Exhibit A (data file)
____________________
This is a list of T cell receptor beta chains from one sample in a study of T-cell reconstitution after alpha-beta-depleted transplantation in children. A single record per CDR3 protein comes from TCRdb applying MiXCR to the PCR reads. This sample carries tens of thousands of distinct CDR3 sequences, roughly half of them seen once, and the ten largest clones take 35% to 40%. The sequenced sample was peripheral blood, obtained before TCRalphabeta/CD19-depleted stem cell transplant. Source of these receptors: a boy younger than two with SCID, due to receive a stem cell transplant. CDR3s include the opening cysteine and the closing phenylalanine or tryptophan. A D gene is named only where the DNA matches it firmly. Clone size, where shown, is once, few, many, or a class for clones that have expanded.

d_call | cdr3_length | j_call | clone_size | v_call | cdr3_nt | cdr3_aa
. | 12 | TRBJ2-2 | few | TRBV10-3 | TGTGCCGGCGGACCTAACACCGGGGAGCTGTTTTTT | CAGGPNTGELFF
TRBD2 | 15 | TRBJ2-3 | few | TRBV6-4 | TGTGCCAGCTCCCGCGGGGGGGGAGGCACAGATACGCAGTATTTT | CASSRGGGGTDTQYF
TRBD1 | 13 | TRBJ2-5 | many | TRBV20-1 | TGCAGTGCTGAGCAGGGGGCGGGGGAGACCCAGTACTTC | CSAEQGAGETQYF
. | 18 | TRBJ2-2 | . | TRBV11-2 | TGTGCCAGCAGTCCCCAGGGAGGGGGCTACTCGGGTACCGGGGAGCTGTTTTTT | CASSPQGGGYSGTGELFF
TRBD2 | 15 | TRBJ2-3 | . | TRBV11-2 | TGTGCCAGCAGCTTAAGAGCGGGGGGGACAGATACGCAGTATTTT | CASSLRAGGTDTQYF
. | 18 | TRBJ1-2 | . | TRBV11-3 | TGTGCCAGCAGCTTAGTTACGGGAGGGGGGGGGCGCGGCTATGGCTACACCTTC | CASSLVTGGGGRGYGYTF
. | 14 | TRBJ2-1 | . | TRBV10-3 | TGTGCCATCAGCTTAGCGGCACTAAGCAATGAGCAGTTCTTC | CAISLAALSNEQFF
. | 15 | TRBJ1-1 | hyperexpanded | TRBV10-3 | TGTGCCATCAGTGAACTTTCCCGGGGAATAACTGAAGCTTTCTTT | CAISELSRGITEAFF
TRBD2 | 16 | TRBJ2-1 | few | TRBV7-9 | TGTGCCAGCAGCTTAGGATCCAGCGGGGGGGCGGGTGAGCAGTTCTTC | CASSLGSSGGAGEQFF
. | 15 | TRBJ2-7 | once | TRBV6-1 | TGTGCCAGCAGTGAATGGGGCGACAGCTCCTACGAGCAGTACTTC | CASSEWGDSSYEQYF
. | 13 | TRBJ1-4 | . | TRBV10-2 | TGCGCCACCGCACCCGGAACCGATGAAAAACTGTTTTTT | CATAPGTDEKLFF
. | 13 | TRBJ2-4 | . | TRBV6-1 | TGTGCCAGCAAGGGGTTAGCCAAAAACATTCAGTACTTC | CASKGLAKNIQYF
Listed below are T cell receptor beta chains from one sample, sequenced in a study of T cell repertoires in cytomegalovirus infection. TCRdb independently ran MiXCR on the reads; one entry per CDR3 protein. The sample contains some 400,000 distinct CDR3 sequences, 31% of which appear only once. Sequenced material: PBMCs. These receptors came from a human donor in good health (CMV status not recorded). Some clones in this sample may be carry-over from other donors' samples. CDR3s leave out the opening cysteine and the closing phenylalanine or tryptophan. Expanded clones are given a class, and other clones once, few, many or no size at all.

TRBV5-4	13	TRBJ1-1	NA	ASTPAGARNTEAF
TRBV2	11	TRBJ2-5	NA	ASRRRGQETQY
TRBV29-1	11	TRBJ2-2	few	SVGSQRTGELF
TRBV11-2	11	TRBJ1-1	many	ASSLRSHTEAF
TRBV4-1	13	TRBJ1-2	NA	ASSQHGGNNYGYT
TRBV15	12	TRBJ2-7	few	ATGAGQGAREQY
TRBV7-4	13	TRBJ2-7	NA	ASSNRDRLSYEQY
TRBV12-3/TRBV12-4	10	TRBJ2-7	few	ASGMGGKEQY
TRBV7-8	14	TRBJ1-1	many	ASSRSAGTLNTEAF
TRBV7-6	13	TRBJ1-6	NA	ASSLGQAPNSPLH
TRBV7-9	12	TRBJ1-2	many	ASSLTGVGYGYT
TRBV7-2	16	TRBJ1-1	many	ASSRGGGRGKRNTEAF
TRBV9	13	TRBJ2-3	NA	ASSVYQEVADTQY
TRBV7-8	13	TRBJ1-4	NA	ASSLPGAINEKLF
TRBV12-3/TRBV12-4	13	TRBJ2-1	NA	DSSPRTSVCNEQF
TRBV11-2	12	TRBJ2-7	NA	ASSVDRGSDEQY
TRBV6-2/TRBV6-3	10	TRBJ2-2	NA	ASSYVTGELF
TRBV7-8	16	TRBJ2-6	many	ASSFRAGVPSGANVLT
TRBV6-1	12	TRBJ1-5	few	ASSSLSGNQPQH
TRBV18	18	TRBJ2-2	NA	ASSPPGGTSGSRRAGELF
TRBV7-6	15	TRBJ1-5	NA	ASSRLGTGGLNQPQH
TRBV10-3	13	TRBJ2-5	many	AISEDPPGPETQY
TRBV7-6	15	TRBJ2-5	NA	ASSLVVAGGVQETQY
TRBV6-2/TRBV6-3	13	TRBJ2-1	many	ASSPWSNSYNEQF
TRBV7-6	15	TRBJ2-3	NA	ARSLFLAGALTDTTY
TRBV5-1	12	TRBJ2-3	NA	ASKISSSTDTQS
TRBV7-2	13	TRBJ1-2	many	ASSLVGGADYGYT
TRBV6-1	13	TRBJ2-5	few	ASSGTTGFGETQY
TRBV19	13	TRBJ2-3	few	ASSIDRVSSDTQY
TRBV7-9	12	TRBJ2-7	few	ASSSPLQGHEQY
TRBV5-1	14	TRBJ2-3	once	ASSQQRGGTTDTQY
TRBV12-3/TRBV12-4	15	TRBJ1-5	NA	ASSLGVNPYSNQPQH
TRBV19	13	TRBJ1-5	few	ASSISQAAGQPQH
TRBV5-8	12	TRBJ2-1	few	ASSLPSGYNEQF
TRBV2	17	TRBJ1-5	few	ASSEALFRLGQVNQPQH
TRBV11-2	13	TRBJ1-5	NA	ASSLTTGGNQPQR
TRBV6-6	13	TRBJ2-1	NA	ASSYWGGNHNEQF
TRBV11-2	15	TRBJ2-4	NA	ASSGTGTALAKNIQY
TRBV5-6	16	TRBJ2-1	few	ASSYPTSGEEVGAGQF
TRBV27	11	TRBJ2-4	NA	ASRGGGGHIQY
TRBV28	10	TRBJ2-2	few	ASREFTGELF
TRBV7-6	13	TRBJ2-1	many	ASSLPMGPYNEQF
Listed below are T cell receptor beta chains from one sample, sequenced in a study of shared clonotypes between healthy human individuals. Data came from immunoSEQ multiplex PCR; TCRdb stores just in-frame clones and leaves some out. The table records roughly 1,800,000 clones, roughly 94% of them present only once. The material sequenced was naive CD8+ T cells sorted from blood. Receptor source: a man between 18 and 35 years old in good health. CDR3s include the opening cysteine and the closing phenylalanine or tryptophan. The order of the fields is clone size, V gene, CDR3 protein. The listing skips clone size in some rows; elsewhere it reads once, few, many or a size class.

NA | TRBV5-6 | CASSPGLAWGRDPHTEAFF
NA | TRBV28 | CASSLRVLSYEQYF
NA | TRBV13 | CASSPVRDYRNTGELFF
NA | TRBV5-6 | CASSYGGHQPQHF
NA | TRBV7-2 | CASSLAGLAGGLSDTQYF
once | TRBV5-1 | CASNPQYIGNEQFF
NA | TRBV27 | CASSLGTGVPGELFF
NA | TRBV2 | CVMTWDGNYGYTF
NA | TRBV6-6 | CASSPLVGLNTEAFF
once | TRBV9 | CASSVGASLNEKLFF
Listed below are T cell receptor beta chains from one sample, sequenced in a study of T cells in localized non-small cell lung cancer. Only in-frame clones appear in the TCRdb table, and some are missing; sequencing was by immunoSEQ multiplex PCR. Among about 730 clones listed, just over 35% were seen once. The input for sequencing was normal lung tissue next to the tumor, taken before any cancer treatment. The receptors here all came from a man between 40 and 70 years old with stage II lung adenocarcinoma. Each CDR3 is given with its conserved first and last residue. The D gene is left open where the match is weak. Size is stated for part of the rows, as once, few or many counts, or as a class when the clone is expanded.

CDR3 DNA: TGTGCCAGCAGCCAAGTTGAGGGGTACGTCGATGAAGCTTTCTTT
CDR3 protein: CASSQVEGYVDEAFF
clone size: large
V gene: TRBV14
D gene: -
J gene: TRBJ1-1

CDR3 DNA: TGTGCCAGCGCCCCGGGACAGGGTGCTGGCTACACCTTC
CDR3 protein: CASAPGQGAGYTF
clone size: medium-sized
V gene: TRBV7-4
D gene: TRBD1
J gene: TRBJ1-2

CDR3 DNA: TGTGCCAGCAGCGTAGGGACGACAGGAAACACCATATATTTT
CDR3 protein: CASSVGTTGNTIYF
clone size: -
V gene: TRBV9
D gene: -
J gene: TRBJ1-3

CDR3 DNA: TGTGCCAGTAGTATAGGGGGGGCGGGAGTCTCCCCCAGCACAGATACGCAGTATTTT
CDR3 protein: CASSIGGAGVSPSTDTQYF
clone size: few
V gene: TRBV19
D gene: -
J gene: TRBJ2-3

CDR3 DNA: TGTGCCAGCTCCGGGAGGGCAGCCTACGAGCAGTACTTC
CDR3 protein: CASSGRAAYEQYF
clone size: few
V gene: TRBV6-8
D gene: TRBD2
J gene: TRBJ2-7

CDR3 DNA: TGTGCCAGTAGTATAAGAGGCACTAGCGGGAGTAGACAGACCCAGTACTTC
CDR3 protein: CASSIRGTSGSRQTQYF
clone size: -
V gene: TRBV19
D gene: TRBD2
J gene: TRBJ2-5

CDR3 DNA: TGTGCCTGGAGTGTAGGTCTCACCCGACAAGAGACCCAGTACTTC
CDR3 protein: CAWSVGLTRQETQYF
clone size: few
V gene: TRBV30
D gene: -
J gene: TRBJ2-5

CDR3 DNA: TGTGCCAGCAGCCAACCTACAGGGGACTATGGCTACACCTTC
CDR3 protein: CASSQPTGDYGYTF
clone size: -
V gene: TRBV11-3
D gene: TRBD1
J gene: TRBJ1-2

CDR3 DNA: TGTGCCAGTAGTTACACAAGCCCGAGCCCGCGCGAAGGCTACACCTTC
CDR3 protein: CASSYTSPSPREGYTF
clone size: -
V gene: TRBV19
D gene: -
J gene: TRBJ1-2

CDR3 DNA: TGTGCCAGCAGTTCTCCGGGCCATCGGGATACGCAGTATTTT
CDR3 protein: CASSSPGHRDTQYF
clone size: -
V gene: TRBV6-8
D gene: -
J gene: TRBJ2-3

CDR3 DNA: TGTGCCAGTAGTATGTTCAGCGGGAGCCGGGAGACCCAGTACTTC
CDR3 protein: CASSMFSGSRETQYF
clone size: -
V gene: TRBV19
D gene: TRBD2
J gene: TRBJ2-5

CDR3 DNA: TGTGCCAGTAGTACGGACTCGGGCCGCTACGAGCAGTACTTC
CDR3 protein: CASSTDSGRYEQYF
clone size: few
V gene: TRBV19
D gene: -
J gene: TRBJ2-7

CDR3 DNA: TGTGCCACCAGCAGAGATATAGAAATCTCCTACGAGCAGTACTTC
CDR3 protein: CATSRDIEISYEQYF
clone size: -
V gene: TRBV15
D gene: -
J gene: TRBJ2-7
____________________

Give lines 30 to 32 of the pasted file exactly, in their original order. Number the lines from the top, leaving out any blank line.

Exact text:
TRBV12-3/TRBV12-4	13	TRBJ2-1	NA	DSSPRTSVCNEQF
TRBV11-2	12	TRBJ2-7	NA	ASSVDRGSDEQY
TRBV6-2/TRBV6-3	10	TRBJ2-2	NA	ASSYVTGELF